The Decline and Fall of the ‘Mainstream’ Media

The “mainstream” media is a potent issue this election year, and Donald Trump has surely turned the public’s distrust of the Fourth Estate into electoral gold. Regardless of what one thinks of Trump himself, his ability to turn a media pile-on into an asset has got to make one wonder what is it about the journalistic profession, circa 2015, that inspires such antipathy.

Perhaps it’s what they don’t report that’s responsible for the general disdain in which they are held. Take, for example, this piece in the New York Times on Tashfeen Malik’s previously unreported Facebook postings, by Matt Apuzzo, Michael S. Schmidt, and Julia Preston. The first paragraphs read:

“Tashfeen Malik, who with her husband carried out the massacre in San Bernardino, Calif., passed three background checks by American immigration officials as she moved to the United States from Pakistan. None uncovered what Ms. Malik had made little effort to hide – that she talked openly on social media about her views on violent jihad.

“She said she supported it. And she said she wanted to be a part of it.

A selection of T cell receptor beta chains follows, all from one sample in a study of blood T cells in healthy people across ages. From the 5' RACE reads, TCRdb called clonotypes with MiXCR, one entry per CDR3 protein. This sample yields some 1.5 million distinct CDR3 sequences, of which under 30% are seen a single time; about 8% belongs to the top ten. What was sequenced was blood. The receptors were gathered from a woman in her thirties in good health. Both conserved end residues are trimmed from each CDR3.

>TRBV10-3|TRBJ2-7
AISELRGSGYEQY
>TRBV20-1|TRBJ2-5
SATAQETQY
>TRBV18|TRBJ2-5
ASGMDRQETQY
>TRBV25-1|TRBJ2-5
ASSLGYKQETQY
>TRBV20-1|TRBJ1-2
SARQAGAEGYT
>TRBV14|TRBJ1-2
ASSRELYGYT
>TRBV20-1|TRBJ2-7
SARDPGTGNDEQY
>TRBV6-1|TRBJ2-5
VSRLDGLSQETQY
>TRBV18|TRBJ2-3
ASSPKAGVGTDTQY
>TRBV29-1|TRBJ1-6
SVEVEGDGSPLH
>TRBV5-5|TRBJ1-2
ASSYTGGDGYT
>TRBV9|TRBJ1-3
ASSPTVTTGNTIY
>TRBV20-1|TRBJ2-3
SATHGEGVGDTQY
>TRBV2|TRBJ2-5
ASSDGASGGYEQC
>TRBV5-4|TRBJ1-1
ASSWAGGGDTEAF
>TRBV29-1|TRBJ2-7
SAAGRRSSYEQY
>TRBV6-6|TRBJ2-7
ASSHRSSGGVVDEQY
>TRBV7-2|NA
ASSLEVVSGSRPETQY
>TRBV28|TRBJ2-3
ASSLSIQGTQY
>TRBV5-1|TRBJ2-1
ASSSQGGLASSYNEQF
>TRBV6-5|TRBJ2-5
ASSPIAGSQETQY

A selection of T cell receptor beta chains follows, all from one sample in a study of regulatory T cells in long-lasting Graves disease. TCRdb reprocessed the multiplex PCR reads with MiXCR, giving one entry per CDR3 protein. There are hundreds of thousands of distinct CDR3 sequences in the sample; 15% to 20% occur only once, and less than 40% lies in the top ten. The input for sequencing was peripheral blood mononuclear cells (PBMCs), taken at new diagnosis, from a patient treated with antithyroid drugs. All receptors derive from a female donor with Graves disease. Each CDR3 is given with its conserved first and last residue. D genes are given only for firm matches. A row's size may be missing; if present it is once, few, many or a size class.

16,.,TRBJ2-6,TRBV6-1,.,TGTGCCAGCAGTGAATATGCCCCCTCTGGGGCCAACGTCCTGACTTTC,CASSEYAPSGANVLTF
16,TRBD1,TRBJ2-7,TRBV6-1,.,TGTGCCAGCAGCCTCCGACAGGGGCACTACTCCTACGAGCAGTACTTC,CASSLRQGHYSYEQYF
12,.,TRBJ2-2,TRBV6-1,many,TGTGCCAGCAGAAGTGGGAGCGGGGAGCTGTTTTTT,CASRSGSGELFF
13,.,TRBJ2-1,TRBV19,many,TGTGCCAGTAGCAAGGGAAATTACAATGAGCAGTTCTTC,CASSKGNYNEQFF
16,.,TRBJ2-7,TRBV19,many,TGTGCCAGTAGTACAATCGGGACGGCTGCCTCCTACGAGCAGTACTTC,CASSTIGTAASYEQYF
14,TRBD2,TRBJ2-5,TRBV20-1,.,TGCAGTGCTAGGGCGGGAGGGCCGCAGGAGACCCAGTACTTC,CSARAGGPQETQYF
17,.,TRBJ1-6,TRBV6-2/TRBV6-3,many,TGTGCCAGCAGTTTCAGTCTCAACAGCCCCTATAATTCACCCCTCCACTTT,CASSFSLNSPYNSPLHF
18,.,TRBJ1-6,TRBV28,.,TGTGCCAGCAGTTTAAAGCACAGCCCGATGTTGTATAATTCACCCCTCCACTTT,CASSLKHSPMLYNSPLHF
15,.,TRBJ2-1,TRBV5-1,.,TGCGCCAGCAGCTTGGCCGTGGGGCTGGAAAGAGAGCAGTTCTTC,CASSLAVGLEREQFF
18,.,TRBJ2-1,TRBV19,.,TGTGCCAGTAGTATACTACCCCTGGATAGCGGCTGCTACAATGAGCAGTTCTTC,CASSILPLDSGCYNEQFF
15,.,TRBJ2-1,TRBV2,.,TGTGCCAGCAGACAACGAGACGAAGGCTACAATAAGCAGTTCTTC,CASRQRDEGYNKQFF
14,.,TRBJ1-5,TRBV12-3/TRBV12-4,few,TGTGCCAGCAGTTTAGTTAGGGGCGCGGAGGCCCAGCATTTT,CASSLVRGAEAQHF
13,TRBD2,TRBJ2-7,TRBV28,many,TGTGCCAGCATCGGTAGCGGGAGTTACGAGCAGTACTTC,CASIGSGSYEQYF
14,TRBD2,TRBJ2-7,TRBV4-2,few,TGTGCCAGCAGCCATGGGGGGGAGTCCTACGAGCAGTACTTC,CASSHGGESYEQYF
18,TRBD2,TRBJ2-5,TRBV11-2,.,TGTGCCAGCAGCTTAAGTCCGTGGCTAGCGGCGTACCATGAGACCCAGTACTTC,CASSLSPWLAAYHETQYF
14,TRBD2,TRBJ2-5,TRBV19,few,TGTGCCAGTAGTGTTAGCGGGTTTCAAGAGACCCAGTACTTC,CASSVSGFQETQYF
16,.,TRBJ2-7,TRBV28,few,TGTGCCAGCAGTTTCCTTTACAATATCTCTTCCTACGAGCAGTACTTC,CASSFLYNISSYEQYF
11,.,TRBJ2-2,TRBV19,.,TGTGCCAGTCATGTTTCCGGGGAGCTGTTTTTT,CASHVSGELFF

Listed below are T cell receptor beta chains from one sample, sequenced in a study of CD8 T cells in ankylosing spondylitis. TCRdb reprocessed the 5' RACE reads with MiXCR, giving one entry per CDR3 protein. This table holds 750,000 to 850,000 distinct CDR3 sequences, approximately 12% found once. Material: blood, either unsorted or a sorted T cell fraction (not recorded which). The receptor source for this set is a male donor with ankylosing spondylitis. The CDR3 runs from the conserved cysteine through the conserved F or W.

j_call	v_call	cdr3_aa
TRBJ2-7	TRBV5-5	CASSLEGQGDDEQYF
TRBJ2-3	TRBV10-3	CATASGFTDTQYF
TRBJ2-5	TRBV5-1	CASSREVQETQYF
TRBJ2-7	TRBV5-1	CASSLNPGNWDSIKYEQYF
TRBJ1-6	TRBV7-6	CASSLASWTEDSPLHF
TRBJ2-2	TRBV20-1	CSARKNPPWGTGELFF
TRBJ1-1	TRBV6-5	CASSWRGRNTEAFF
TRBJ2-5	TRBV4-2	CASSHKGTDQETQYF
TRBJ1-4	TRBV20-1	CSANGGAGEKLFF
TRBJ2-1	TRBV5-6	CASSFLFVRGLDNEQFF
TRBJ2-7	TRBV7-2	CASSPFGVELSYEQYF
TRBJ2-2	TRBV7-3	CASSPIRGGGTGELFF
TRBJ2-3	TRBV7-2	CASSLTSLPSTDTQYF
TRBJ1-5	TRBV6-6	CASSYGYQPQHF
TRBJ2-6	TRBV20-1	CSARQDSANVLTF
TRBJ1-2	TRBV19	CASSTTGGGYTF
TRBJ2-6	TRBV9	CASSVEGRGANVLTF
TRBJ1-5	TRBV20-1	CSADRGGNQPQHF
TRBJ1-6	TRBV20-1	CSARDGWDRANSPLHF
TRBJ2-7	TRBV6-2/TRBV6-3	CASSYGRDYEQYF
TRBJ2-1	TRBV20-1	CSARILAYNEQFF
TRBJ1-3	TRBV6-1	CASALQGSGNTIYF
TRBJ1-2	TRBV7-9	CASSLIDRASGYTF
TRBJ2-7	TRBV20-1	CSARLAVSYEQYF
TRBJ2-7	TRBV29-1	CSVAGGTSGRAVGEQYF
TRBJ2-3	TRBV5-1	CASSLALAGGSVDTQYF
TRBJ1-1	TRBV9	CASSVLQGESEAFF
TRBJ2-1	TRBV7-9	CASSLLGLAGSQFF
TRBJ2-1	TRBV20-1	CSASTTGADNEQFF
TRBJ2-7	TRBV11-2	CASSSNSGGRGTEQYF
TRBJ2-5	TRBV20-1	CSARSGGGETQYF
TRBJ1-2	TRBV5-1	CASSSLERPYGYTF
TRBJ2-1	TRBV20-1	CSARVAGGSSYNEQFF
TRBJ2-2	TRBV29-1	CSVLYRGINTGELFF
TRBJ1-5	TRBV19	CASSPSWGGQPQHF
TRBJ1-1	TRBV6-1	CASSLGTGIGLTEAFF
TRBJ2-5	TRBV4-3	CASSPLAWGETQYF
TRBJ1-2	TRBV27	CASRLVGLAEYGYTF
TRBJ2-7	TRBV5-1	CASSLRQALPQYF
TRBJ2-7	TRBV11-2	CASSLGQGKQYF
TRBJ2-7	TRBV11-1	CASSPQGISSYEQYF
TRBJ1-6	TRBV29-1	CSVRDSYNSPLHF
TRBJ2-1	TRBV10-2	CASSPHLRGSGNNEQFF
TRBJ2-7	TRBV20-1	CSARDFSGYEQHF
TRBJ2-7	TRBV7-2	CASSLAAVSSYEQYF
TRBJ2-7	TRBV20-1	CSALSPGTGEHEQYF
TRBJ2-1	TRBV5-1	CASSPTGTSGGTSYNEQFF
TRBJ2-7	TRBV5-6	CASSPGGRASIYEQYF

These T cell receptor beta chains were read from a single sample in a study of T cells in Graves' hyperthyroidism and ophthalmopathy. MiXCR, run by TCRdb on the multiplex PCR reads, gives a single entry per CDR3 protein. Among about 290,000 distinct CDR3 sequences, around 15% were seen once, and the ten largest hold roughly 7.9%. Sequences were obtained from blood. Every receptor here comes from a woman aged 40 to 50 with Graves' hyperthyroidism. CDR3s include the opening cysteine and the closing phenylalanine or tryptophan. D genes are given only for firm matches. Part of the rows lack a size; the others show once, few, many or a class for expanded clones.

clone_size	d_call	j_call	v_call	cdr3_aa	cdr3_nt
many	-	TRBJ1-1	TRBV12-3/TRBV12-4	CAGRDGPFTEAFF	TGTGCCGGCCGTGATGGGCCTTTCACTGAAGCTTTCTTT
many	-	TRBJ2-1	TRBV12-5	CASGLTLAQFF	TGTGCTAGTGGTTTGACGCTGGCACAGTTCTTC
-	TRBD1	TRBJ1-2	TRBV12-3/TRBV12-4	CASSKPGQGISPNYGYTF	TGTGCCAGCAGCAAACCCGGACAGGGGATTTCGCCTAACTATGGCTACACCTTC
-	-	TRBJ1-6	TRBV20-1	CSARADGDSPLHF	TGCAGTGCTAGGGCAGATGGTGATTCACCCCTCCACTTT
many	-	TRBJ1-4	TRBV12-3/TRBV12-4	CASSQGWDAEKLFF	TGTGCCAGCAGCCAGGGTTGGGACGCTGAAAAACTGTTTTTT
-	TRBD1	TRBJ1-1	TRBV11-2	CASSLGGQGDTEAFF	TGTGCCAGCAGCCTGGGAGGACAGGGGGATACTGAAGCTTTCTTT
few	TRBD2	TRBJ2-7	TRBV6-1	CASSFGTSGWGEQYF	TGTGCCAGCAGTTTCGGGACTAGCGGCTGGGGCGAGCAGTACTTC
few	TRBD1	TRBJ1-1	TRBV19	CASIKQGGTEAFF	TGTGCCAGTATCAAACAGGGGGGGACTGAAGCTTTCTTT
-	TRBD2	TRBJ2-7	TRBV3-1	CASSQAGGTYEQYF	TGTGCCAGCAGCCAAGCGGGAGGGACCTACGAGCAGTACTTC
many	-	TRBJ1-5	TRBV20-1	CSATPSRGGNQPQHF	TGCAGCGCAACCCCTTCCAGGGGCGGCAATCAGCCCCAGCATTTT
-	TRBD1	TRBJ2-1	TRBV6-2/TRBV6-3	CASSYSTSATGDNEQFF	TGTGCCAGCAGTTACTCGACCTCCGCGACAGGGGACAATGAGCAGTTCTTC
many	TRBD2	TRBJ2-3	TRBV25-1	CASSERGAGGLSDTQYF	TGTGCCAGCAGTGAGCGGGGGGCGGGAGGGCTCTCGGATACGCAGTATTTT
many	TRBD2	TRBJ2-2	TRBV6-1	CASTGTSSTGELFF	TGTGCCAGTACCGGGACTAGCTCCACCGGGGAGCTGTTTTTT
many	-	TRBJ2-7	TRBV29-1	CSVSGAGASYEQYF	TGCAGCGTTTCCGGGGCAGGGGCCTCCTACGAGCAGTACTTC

“American law enforcement officials said they recently discovered those old – and previously unreported – postings as they pieced together the lives of Ms. Malik and her husband, Syed Rizwan Farook, trying to understand how they pulled off the deadliest terrorist attack on American soil since Sept. 11, 2001.”

Okay, but what did she actually say – and where did she say it? The Times stays mum on this, but we do get some information on her sister, Fehda Malik, some twenty-three paragraphs later, second from the bottom:

“On social media, Fehda Malik has made provocative comments of her own. In 2011, on the 10th anniversary of the Sept. 11 attacks, she posted a remark on Facebook beside a photo of a plane crashing into the World Trade Center that could be interpreted as anti-American.”